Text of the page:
At a Meeting of the Faculty of Arts and Sciences May 16, 2006, the following Minute was placed upon the records.
Howard Wilson Emmons, Gordon McKay Professor of Mechanical Engineering, Emeritus, and Abbott and James Lawrence Professor of Engineering, Emeritus, the father of and a leading contributor to modern home fire research, died in his 86th year on November 20, 1998. Before Howard and his many doctoral students and visiting fellows conducted their path-breaking body of fundamental fire science research, the primary approach to home fires was to develop techniques for fire suppression. When discussing fires in homes, Howard often reminded us that to make a fire requires more than just fuel for combustion; it depends on the overall arrangement of the combustible materials as well as on their material properties. He often said that every Boy Scout knows that one dry log by itself does not make a campfire, but a triangular arrangement of three logs with kindling makes a nice one. It was the overall interaction among all of the ingredients of a fire-combustion, the convection of the hot gasses, the products of combustion, radiation among the components and to other objects nearby, control of the air supply, and lastly the chemistry of the reactions– that fascinated Howard over the last decades of his long and productive research career.
He was born on August 30, 1912, in Morristown, New Jersey, and educated in local public schools. His father was a carpenter/cabinet-maker who had personally built the home in which Howard and his brother were born and raised. From him Howard acquired the self-reliance, do-it-yourself skills, and work ethic that he practiced every day, whether in the laboratory or at his 1817 home in Sudbury, Massachusetts.
At home, he maintained a chemistry laboratory, electronic shop, and self-assembled computer laboratory. His classmates in Morristown High School, who called him “our eminent mathematician … who will become famous some day,” recognized early his intellectual skills. He was an engineer through and through, with a strong science and mathematics base. He received bachelor and master’s degrees in mechanical engineering from Stevens Institute of Technology in Hoboken, New Jersey, and the Doctorate of Science degree from Harvard in 1938. His thesis concerned the chemical promotion of drop-wise condensation of steam, a way of increasing the efficiency of electrical generation.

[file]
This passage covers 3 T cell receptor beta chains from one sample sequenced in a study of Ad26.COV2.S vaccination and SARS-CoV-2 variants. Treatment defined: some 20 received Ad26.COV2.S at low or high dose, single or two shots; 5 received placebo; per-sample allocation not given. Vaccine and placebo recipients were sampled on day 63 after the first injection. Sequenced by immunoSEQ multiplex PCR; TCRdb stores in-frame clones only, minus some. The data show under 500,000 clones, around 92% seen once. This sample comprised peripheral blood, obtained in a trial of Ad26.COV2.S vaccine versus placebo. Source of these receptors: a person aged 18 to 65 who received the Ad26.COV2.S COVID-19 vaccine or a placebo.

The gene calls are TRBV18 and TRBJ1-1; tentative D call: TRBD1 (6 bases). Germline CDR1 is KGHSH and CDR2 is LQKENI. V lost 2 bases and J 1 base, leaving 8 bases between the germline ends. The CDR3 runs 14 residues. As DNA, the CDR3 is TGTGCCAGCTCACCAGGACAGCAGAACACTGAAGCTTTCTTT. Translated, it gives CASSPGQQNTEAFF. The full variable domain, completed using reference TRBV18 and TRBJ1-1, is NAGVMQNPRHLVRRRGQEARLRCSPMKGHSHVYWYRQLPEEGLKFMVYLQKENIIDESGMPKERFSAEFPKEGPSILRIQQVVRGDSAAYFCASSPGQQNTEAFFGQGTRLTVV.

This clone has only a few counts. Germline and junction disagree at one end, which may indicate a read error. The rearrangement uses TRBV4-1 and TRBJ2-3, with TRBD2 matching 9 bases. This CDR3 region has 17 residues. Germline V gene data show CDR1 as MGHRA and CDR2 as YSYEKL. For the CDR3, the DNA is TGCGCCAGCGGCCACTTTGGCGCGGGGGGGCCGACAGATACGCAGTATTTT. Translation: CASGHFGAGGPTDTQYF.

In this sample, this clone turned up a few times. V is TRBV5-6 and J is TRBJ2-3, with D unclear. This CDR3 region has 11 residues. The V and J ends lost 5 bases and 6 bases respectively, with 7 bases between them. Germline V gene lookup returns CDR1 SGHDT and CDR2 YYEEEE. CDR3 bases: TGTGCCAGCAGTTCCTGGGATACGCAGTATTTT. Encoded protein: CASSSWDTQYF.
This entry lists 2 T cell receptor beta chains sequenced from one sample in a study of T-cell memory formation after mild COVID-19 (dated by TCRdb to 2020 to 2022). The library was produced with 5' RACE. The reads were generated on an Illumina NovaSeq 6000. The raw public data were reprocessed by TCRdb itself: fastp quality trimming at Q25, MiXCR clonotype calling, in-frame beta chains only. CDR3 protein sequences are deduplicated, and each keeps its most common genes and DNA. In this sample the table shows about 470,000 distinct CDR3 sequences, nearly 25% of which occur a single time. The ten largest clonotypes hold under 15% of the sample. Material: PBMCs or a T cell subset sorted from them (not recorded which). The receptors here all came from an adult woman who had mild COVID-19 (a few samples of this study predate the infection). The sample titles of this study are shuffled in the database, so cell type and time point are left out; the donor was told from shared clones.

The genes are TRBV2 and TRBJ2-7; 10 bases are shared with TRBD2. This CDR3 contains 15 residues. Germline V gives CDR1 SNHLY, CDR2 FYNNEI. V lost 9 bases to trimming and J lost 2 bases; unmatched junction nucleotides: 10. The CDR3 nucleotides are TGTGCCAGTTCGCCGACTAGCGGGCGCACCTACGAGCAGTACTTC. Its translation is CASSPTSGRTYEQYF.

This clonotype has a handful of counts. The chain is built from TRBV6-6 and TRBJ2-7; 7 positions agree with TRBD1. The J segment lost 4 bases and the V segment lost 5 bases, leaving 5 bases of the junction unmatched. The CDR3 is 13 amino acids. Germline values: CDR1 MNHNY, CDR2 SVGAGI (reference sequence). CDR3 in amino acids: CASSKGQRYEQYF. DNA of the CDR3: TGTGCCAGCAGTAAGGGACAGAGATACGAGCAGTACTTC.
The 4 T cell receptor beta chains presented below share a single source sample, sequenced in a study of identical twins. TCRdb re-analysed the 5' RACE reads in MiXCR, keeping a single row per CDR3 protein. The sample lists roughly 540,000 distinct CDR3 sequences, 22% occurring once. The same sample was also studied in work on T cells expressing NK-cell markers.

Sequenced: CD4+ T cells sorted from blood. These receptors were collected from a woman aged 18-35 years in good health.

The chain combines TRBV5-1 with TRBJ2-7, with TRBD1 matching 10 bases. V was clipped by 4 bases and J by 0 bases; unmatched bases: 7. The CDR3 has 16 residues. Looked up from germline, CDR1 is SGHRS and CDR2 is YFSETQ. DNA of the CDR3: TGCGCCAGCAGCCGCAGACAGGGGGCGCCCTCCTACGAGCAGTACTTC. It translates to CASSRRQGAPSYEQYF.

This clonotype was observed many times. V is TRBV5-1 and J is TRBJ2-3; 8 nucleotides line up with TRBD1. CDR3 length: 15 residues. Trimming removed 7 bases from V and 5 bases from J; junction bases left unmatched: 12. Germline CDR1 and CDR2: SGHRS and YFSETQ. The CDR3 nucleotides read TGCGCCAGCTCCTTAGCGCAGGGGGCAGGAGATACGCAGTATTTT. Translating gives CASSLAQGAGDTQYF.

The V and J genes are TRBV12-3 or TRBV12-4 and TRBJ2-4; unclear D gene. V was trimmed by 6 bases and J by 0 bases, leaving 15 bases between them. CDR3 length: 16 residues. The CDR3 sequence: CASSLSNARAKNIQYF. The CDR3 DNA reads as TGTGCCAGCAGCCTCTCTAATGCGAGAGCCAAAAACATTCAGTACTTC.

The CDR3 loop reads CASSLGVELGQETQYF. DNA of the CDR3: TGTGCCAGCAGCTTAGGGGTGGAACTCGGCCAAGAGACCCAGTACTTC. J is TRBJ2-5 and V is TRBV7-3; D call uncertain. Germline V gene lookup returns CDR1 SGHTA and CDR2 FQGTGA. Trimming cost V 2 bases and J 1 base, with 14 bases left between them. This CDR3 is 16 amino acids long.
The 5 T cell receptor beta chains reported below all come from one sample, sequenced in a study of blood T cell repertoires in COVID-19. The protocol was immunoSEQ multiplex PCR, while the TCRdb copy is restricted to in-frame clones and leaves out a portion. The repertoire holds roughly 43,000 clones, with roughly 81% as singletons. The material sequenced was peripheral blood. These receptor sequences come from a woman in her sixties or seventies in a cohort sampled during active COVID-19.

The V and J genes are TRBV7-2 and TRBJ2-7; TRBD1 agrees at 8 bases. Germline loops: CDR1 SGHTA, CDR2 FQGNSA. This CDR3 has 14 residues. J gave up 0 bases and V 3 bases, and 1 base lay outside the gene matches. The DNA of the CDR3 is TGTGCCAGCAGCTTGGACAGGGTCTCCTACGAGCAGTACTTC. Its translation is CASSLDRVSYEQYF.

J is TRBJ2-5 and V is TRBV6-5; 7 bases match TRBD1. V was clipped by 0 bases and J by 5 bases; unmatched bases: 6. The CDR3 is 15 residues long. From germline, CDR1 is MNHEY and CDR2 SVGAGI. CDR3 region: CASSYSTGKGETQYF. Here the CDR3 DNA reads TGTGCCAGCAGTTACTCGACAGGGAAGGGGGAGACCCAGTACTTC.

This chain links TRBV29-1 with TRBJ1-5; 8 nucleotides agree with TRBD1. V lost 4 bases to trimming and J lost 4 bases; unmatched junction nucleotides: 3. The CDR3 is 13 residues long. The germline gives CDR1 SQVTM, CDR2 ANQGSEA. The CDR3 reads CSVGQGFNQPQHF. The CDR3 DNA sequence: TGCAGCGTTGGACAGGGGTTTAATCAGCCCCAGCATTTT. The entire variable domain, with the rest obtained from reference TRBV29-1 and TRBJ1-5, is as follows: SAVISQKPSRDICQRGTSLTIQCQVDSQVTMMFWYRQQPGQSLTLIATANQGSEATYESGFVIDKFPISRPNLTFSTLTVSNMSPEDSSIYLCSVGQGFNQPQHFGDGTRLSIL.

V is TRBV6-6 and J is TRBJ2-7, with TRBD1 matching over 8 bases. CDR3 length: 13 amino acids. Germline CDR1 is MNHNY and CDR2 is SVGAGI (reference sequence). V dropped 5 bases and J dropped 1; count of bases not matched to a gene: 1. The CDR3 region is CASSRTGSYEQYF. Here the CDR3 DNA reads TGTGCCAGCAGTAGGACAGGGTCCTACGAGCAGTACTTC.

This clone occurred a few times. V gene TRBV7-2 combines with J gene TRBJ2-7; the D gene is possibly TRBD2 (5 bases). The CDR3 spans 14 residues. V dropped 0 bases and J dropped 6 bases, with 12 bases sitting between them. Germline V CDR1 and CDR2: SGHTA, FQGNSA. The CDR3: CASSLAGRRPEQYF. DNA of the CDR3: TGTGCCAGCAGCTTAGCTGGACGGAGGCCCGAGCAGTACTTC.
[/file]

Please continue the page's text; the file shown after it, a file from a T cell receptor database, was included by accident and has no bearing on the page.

He studied steam turbine systems at the Westinghouse laboratories for two years before shifting to the University of Pennsylvania to begin his long academic career. In 1941 he was appointed an assistant professor in the Harvard Engineering School, serving continuously on the Harvard faculty until becoming Emeritus in 1983. He remained active in fire research until his death.
Professor Emmons made major contributions to a wide variety of fields of engineering. He was a leader both nationally and at Harvard in the then new field of engineering sciences: engineering based on scientific principles. His insightful mind and an intuitive understanding of the responses of complex systems to thermodynamical and Newtonian forces equipped him for the role of innovator in both teaching and research.
He was an early leader in compressible flow research. He discovered regions of propagating stall in jet engine compressors that can be responsible for destructive forces on their blades. Using a free-surface laminar flow water table flow, he was the first to observe what are now called “Emmons spots” – isolated regions that have undergone transition from laminar to turbulent flow. At that time researchers at the NACA, who had only observed turbulent transition in wind tunnels from the growth of two-dimensional laminar instability waves, doubted that transition could occur in spots. More extensive research on their part proved that “Emmons spots” are a universal mechanism of turbulence transition.
Emmons was a pioneer in numerical methods for scientific computations, using mechanical calculating machines to solve the partial differential equation of heat conduction for complex material configurations long before modern electronic computation was developed. He contributed to our understanding of aerodynamic heating and the drying of paper. Problems arising in the atmospheric re-entry of space vehicles led him, his students, and post-doctoral fellows to undertake experimental and theoretical studies of plasmas at high temperature and pressure. He was an early contributor to the theory of compressible laminar boundary layers, and the editor of Fundamentals of Gas Dynamics, Volume III of the Princeton University series of books on High Speed Aerodynamics and Jet Propulsion.